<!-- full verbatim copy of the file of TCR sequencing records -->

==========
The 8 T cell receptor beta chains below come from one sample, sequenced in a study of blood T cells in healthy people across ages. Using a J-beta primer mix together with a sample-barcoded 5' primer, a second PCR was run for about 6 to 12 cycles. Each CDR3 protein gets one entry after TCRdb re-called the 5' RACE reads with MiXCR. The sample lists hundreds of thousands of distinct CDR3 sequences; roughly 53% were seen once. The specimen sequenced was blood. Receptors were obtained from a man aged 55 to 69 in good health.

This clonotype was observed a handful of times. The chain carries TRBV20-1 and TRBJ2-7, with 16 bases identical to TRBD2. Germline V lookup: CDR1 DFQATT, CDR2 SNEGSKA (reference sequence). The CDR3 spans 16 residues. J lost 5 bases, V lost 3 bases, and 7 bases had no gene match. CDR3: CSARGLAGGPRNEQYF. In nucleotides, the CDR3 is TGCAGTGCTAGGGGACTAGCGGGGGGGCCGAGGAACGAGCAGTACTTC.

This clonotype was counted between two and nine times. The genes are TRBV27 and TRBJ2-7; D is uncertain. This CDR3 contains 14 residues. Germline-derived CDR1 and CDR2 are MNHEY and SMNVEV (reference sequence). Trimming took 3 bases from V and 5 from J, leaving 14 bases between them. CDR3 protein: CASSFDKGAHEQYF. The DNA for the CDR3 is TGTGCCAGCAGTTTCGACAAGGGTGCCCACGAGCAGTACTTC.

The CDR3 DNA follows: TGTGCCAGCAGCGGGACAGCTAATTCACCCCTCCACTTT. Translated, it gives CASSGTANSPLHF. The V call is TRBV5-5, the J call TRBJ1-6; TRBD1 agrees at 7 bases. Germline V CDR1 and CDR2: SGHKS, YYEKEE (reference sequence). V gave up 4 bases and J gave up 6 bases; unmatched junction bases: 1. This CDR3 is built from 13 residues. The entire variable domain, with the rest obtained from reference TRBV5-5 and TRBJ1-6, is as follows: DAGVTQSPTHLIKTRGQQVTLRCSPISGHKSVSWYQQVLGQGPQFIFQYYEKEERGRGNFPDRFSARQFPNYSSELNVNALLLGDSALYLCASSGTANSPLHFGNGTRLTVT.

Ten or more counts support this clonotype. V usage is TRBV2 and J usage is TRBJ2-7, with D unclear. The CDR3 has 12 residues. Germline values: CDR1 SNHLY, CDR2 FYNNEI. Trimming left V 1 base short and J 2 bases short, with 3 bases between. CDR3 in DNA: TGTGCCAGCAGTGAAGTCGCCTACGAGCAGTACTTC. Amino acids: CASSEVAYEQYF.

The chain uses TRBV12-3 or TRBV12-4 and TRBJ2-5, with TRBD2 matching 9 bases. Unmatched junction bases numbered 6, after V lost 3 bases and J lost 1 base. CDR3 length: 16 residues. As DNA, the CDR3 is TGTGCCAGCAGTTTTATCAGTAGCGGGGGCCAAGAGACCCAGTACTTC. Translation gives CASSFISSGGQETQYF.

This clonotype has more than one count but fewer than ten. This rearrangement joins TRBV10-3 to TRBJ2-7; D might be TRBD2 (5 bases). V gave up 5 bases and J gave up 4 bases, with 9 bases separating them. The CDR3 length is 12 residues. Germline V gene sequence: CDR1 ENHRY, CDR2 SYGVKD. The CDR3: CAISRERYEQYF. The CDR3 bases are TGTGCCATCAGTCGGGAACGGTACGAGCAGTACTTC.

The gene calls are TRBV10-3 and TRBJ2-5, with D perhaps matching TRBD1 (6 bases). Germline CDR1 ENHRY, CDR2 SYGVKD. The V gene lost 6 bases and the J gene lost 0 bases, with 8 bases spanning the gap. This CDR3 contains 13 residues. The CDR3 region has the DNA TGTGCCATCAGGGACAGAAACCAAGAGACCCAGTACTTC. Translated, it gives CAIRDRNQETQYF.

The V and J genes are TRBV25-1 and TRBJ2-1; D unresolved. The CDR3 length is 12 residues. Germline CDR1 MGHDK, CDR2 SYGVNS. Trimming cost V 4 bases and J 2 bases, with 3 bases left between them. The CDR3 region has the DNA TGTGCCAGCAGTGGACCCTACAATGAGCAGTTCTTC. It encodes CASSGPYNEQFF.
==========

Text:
The 8 T cell receptor beta chains below come from one sample, sequenced in a study of blood T cells in healthy people across ages. Using a J-beta primer mix together with a sample-barcoded 5' primer, a second PCR was run for about 6 to 12 cycles. Each CDR3 protein gets one entry after TCRdb re-called the 5' RACE reads with MiXCR. The sample lists hundreds of thousands of distinct CDR3 sequences; roughly 53% were seen once. The specimen sequenced was blood. Receptors were obtained from a man aged 55 to 69 in good health.

This clonotype was observed a handful of times. The chain carries TRBV20-1 and TRBJ2-7, with 16 bases identical to TRBD2. Germline V lookup: CDR1 DFQATT, CDR2 SNEGSKA (reference sequence). The CDR3 spans 16 residues. J lost 5 bases, V lost 3 bases, and 7 bases had no gene match. CDR3: CSARGLAGGPRNEQYF. In nucleotides, the CDR3 is TGCAGTGCTAGGGGACTAGCGGGGGGGCCGAGGAACGAGCAGTACTTC.

This clonotype was counted between two and nine times. The genes are TRBV27 and TRBJ2-7; D is uncertain. This CDR3 contains 14 residues. Germline-derived CDR1 and CDR2 are MNHEY and SMNVEV (reference sequence). Trimming took 3 bases from V and 5 from J, leaving 14 bases between them. CDR3 protein: CASSFDKGAHEQYF. The DNA for the CDR3 is TGTGCCAGCAGTTTCGACAAGGGTGCCCACGAGCAGTACTTC.

The CDR3 DNA follows: TGTGCCAGCAGCGGGACAGCTAATTCACCCCTCCACTTT. Translated, it gives CASSGTANSPLHF. The V call is TRBV5-5, the J call TRBJ1-6; TRBD1 agrees at 7 bases. Germline V CDR1 and CDR2: SGHKS, YYEKEE (reference sequence). V gave up 4 bases and J gave up 6 bases; unmatched junction bases: 1. This CDR3 is built from 13 residues. The entire variable domain, with the rest obtained from reference TRBV5-5 and TRBJ1-6, is as follows: DAGVTQSPTHLIKTRGQQVTLRCSPISGHKSVSWYQQVLGQGPQFIFQYYEKEERGRGNFPDRFSARQFPNYSSELNVNALLLGDSALYLCASSGTANSPLHFGNGTRLTVT.

Ten or more counts support this clonotype. V usage is TRBV2 and J usage is TRBJ2-7, with D unclear. The CDR3 has 12 residues. Germline values: CDR1 SNHLY, CDR2 FYNNEI. Trimming left V 1 base short and J 2 bases short, with 3 bases between. CDR3 in DNA: TGTGCCAGCAGTGAAGTCGCCTACGAGCAGTACTTC. Amino acids: CASSEVAYEQYF.

The chain uses TRBV12-3 or TRBV12-4 and TRBJ2-5, with TRBD2 matching 9 bases. Unmatched junction bases numbered 6, after V lost 3 bases and J lost 1 base. CDR3 length: 16 residues. As DNA, the CDR3 is TGTGCCAGCAGTTTTATCAGTAGCGGGGGCCAAGAGACCCAGTACTTC. Translation gives CASSFISSGGQETQYF.

This clonotype has more than one count but fewer than ten. This rearrangement joins TRBV10-3 to TRBJ2-7; D might be TRBD2 (5 bases). V gave up 5 bases and J gave up 4 bases, with 9 bases separating them. The CDR3 length is 12 residues. Germline V gene sequence: CDR1 ENHRY, CDR2 SYGVKD. The CDR3: CAISRERYEQYF. The CDR3 bases are TGTGCCATCAGTCGGGAACGGTACGAGCAGTACTTC.

The gene calls are TRBV10-3 and TRBJ2-5, with D perhaps matching TRBD1 (6 bases). Germline CDR1 ENHRY, CDR2 SYGVKD. The V gene lost 6 bases and the J gene lost 0 bases, with 8 bases spanning the gap. This CDR3 contains 13 residues. The CDR3 region has the DNA TGTGCCATCAGGGACAGAAACCAAGAGACCCAGTACTTC. Translated, it gives CAIRDRNQETQYF.

The V and J genes are TRBV25-1 and TRBJ2-1; D unresolved. The CDR3 length is 12 residues. Germline CDR1 MGHDK, CDR2 SYGVNS. Trimming cost V 4 bases and J 2 bases, with 3 bases left between them. The CDR3 region has the DNA TGTGCCAGCAGTGGACCCTACAATGAGCAGTTCTTC. It encodes CASSGPYNEQFF.